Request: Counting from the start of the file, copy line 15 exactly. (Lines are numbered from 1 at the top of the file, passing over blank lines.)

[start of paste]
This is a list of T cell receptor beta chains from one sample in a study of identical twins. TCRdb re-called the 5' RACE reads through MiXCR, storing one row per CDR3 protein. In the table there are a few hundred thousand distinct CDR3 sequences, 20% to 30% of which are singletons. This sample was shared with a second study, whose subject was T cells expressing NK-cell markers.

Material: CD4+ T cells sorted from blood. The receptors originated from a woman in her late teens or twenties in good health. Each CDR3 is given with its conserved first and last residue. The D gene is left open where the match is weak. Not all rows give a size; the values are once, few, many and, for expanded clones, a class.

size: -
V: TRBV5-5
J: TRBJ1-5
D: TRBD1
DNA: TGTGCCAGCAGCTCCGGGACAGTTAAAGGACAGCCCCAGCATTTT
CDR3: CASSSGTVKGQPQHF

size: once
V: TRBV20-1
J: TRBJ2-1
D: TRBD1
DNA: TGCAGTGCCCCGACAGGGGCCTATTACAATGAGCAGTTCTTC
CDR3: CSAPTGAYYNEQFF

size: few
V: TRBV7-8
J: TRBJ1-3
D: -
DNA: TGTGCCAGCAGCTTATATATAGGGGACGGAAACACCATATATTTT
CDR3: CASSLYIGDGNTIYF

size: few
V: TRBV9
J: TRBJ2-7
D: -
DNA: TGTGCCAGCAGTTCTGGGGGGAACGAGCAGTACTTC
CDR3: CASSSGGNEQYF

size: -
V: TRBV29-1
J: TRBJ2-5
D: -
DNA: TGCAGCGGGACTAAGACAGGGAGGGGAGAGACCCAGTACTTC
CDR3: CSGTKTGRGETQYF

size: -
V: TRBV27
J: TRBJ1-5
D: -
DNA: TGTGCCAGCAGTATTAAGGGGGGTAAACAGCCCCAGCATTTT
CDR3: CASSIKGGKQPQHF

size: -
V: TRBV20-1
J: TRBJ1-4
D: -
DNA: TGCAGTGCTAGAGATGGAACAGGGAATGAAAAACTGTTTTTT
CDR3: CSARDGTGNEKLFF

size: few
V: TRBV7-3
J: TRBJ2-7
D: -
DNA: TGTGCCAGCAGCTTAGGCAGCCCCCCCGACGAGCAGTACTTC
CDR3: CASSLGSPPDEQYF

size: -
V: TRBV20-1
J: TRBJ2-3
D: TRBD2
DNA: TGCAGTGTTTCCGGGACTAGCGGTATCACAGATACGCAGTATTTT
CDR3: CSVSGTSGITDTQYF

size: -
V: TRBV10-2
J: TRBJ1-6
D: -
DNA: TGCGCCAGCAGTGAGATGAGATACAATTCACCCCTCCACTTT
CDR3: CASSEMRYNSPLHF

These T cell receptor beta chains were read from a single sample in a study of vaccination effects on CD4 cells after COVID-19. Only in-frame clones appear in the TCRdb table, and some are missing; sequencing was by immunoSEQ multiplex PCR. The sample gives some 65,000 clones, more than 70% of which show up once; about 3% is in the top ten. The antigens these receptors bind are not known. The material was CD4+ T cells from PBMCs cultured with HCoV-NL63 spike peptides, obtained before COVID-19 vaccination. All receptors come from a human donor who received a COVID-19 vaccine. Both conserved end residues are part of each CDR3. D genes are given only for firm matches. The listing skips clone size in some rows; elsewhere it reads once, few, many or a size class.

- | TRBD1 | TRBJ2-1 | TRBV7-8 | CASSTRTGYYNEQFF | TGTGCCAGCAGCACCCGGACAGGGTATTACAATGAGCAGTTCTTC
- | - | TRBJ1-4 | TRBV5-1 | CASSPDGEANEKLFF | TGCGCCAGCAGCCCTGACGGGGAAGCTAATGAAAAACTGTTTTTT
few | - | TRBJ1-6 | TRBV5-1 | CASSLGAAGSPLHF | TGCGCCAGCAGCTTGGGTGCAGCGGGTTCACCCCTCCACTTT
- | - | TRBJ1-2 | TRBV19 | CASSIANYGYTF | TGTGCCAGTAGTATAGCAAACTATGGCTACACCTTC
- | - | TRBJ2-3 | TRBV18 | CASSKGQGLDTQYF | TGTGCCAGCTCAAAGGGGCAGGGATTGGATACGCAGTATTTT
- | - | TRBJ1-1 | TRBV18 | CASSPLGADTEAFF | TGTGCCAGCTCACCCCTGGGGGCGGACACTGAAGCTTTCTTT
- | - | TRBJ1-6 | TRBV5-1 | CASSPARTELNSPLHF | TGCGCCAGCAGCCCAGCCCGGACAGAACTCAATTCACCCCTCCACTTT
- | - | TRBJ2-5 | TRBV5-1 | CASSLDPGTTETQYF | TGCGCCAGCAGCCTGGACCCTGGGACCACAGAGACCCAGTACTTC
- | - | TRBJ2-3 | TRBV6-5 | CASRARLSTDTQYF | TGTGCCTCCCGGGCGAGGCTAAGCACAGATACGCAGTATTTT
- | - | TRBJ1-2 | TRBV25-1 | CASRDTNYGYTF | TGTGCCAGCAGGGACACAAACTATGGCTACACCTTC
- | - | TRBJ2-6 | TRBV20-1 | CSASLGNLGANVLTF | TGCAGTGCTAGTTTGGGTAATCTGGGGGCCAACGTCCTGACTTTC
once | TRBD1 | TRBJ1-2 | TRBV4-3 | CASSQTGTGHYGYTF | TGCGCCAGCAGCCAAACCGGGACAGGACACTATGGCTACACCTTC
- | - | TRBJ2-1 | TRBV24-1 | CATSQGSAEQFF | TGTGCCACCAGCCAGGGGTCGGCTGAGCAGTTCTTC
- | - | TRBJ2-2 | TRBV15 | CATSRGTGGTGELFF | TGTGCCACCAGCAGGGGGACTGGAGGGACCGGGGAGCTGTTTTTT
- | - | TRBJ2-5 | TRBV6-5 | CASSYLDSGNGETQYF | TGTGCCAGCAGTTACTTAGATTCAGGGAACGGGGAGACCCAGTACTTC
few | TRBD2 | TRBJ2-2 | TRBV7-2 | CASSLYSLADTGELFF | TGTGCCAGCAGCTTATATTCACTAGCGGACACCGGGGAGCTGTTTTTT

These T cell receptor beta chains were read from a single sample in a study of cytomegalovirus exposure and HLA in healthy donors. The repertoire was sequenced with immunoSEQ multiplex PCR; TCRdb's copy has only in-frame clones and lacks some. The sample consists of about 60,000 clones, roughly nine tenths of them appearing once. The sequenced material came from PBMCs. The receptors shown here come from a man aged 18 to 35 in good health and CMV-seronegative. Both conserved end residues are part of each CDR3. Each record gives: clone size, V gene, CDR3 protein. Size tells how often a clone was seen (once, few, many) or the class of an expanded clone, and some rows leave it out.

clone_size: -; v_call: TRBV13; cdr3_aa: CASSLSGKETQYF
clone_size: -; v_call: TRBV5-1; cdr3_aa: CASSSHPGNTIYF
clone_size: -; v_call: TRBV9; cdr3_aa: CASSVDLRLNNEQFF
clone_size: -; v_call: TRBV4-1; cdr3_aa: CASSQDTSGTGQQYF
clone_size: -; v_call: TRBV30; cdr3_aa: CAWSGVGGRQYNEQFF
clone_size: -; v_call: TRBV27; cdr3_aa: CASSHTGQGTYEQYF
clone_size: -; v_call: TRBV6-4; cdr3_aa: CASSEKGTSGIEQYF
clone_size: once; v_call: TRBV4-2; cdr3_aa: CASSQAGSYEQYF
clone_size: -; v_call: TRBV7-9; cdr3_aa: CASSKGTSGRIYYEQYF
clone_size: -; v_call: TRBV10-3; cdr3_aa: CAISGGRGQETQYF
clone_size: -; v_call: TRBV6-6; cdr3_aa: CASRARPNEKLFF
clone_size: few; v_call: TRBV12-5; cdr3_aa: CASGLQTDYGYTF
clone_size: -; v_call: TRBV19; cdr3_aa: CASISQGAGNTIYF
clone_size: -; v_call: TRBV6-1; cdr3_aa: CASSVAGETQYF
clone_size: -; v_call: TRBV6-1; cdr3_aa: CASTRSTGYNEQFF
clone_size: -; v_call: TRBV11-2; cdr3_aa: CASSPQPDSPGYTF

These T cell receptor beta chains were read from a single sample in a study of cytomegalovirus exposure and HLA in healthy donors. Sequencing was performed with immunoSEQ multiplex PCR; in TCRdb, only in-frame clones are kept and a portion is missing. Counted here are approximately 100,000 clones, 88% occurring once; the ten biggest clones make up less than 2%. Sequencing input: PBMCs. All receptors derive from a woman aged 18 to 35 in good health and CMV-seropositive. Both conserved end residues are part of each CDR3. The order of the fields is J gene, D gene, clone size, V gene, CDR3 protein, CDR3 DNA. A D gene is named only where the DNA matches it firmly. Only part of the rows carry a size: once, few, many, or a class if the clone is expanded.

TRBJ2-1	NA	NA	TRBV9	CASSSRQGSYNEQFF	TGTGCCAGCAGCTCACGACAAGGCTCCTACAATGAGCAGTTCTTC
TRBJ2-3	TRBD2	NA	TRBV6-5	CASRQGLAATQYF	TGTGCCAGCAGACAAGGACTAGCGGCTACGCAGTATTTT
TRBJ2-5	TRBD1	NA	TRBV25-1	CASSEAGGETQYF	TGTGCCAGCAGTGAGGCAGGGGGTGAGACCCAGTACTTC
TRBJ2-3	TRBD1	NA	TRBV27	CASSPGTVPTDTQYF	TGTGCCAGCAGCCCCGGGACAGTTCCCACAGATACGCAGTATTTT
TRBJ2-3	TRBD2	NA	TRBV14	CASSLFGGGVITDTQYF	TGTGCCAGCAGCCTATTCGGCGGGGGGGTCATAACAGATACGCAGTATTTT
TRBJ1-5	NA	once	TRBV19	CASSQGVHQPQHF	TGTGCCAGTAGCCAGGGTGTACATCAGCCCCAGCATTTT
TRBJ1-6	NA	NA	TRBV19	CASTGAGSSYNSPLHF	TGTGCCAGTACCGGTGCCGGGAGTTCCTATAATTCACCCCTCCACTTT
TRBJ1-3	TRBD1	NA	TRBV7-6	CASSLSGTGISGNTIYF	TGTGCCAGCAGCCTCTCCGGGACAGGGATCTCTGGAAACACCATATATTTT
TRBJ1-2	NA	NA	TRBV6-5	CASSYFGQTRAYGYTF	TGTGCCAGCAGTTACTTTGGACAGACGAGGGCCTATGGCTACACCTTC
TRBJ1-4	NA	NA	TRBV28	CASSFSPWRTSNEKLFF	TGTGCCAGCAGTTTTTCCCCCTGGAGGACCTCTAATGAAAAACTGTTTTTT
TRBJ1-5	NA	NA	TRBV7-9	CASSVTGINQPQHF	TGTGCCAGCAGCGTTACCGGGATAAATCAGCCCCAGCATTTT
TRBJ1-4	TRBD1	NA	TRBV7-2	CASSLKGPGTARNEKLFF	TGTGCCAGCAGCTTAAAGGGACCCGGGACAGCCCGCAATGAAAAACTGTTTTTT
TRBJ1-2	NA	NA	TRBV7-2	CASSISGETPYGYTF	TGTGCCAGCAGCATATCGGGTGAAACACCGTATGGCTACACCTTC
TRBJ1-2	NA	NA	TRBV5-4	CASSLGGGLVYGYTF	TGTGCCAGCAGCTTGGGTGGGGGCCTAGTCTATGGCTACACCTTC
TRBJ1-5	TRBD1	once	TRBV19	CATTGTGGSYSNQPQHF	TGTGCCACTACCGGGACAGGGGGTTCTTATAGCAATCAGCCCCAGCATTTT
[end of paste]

size: few